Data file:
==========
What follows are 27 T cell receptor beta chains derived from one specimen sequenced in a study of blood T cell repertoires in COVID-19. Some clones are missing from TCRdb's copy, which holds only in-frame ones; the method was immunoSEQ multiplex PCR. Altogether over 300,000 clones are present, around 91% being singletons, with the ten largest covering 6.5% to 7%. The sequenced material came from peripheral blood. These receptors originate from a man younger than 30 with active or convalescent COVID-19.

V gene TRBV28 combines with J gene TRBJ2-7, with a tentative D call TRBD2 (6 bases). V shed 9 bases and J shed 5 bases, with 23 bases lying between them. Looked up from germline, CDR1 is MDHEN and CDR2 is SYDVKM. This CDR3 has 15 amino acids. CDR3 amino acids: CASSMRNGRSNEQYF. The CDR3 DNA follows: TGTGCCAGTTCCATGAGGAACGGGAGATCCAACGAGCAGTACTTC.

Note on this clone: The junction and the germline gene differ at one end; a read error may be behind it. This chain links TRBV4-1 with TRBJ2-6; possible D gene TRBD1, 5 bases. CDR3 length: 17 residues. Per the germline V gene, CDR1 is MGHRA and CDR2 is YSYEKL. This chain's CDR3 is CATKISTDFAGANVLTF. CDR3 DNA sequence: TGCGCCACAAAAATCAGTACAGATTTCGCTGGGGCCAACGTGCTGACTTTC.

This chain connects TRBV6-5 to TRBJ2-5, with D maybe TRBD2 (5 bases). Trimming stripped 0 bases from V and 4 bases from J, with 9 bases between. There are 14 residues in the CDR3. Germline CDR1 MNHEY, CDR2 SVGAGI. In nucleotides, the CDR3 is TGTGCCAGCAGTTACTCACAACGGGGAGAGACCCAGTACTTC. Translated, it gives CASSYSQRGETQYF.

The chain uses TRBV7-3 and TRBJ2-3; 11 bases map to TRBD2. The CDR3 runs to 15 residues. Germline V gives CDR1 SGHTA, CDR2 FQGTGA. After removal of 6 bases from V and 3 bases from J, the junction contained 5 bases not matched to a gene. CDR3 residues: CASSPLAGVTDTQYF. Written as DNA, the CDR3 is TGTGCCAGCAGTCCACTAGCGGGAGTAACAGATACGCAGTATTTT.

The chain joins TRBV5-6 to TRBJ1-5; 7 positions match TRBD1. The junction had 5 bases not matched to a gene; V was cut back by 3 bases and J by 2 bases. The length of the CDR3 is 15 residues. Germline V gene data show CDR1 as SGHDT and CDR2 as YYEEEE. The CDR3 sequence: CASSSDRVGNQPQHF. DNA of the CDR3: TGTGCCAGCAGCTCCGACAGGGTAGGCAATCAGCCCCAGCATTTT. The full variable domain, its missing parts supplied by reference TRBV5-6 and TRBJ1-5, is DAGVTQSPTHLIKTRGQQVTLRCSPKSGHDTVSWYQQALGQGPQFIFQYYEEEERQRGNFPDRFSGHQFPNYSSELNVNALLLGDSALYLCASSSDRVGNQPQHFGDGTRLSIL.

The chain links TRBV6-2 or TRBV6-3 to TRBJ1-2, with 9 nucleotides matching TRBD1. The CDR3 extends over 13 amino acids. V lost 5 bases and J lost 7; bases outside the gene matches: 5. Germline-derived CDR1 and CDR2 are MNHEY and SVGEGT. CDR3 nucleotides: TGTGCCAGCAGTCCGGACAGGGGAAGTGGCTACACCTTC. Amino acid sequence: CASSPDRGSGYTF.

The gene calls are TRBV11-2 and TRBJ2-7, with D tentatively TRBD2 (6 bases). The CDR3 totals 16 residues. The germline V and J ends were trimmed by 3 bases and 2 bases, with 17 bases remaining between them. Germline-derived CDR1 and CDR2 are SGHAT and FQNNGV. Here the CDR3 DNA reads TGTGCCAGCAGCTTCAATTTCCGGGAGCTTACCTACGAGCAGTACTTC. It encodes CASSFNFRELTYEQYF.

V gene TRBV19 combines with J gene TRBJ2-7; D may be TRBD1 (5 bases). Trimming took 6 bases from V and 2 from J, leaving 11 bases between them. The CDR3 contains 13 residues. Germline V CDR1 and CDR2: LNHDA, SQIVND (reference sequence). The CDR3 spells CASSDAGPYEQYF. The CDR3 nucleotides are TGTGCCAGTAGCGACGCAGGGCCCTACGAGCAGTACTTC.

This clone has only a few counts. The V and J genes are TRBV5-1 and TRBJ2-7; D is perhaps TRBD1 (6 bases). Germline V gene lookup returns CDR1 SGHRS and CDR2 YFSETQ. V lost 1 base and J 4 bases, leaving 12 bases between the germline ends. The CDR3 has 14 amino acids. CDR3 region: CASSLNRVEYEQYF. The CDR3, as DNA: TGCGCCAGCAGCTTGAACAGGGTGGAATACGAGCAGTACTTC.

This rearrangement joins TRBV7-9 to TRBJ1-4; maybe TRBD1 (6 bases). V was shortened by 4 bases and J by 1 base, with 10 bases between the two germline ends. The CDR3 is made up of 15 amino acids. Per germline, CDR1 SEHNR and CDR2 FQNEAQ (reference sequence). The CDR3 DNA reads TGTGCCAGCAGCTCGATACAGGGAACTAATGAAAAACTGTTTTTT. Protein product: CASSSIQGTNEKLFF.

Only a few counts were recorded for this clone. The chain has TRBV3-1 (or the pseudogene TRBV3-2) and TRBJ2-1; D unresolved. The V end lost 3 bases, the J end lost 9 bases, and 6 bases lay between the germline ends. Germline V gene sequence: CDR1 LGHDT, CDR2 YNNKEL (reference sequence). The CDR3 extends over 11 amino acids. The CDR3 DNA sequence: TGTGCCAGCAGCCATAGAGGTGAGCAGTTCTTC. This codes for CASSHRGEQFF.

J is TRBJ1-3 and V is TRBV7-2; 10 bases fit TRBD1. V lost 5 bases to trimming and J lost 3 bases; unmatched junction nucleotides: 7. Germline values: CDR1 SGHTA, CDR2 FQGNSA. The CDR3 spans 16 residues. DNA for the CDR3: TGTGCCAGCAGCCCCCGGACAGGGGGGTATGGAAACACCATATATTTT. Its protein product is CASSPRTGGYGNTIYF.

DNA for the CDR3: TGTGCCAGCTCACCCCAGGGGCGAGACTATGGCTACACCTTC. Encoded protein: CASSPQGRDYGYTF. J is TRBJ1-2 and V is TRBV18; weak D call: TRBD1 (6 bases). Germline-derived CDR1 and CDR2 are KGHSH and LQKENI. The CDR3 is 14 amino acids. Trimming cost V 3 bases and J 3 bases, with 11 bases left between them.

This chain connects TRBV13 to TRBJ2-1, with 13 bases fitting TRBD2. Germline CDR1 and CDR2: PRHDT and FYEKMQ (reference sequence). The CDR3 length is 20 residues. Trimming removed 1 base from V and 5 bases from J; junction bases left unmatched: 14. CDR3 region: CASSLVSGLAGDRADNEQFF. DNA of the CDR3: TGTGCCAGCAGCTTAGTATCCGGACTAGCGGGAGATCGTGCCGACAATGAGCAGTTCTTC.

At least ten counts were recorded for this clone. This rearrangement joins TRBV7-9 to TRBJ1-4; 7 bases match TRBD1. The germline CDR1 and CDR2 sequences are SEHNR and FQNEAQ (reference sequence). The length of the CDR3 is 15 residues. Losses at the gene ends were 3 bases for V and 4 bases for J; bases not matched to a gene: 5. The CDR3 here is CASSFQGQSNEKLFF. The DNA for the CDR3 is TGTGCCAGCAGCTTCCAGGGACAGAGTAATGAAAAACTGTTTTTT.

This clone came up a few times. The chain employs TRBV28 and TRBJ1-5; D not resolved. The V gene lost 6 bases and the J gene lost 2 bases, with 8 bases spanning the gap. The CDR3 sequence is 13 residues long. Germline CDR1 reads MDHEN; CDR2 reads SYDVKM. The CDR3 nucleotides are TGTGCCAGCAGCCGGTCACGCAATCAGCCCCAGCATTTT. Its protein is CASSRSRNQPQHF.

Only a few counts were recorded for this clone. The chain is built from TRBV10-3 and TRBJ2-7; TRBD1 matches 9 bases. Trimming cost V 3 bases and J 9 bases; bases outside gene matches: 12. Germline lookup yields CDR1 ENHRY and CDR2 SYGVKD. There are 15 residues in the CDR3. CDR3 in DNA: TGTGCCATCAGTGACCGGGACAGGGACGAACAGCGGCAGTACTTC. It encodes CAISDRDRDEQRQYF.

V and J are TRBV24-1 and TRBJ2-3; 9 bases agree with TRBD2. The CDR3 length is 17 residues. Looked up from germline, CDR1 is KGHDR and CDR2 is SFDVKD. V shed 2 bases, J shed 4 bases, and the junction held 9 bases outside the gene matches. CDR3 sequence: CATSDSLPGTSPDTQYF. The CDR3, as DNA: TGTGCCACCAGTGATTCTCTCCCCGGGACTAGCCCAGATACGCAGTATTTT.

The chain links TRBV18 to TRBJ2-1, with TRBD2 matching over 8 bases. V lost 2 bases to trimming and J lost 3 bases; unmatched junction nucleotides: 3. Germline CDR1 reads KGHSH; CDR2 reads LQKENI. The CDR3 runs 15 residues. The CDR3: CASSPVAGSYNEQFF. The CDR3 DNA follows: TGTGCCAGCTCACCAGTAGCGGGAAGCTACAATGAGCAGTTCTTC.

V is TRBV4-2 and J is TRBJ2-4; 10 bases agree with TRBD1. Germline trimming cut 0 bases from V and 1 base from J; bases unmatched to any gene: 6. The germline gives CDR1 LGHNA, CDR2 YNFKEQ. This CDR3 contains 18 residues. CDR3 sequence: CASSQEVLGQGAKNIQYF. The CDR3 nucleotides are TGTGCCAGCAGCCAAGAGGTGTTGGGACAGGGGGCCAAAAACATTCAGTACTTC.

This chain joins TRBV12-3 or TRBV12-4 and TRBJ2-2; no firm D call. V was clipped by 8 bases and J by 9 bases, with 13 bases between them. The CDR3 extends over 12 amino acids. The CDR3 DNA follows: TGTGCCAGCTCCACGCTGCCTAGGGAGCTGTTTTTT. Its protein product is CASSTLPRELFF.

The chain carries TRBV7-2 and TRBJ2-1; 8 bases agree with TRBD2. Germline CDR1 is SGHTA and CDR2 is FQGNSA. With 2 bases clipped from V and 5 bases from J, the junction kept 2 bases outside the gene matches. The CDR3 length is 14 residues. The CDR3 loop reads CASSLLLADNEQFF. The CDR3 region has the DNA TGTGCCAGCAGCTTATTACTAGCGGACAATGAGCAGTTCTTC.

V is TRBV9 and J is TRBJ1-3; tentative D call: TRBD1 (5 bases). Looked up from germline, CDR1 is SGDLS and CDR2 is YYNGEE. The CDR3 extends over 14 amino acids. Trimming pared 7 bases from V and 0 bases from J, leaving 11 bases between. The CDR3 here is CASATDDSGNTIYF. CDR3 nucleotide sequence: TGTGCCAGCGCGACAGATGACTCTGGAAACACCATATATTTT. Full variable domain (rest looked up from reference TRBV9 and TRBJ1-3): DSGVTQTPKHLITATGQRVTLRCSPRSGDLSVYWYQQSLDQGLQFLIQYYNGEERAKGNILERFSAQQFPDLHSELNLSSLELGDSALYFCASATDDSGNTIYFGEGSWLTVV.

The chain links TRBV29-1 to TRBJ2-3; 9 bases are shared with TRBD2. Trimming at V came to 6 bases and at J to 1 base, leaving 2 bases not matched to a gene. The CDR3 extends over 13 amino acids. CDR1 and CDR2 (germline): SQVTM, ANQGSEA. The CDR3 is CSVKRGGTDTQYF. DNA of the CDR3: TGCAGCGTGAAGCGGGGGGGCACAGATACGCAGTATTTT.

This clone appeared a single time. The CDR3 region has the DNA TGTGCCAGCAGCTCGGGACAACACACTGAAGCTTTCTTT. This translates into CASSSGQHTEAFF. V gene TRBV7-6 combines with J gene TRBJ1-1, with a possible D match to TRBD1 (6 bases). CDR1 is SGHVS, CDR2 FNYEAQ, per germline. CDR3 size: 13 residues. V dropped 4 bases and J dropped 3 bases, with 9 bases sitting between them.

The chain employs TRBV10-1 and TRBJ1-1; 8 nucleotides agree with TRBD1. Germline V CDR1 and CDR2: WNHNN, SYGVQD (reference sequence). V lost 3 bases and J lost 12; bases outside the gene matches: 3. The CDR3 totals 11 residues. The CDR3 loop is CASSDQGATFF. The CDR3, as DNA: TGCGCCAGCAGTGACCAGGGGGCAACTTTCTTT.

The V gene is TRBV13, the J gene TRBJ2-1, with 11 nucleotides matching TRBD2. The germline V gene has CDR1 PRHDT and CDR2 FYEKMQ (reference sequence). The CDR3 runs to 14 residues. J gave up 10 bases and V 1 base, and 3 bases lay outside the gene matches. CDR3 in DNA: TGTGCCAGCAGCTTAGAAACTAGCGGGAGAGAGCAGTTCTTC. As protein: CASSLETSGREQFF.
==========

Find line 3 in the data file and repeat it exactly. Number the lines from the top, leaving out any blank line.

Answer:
Note on this clone: The junction and the germline gene differ at one end; a read error may be behind it. This chain links TRBV4-1 with TRBJ2-6; possible D gene TRBD1, 5 bases. CDR3 length: 17 residues. Per the germline V gene, CDR1 is MGHRA and CDR2 is YSYEKL. This chain's CDR3 is CATKISTDFAGANVLTF. CDR3 DNA sequence: TGCGCCACAAAAATCAGTACAGATTTCGCTGGGGCCAACGTGCTGACTTTC.